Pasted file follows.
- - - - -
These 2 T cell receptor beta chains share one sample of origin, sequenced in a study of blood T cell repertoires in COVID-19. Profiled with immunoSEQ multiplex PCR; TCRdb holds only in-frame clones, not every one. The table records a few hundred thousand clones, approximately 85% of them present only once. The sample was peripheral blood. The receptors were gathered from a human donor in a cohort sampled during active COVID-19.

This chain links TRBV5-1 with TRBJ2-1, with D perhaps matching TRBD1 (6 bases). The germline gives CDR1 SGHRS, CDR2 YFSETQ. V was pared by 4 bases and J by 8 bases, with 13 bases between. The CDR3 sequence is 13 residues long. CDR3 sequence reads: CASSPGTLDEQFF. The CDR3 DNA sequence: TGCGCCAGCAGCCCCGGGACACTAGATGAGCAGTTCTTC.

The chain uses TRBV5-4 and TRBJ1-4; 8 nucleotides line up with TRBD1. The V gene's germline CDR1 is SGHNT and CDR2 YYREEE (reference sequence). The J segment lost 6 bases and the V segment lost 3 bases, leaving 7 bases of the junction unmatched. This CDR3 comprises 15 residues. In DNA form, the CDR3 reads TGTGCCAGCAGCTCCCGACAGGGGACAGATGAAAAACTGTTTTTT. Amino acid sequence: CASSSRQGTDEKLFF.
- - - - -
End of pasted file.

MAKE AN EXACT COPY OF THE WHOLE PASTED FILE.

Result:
These 2 T cell receptor beta chains share one sample of origin, sequenced in a study of blood T cell repertoires in COVID-19. Profiled with immunoSEQ multiplex PCR; TCRdb holds only in-frame clones, not every one. The table records a few hundred thousand clones, approximately 85% of them present only once. The sample was peripheral blood. The receptors were gathered from a human donor in a cohort sampled during active COVID-19.

This chain links TRBV5-1 with TRBJ2-1, with D perhaps matching TRBD1 (6 bases). The germline gives CDR1 SGHRS, CDR2 YFSETQ. V was pared by 4 bases and J by 8 bases, with 13 bases between. The CDR3 sequence is 13 residues long. CDR3 sequence reads: CASSPGTLDEQFF. The CDR3 DNA sequence: TGCGCCAGCAGCCCCGGGACACTAGATGAGCAGTTCTTC.

The chain uses TRBV5-4 and TRBJ1-4; 8 nucleotides line up with TRBD1. The V gene's germline CDR1 is SGHNT and CDR2 YYREEE (reference sequence). The J segment lost 6 bases and the V segment lost 3 bases, leaving 7 bases of the junction unmatched. This CDR3 comprises 15 residues. In DNA form, the CDR3 reads TGTGCCAGCAGCTCCCGACAGGGGACAGATGAAAAACTGTTTTTT. Amino acid sequence: CASSSRQGTDEKLFF.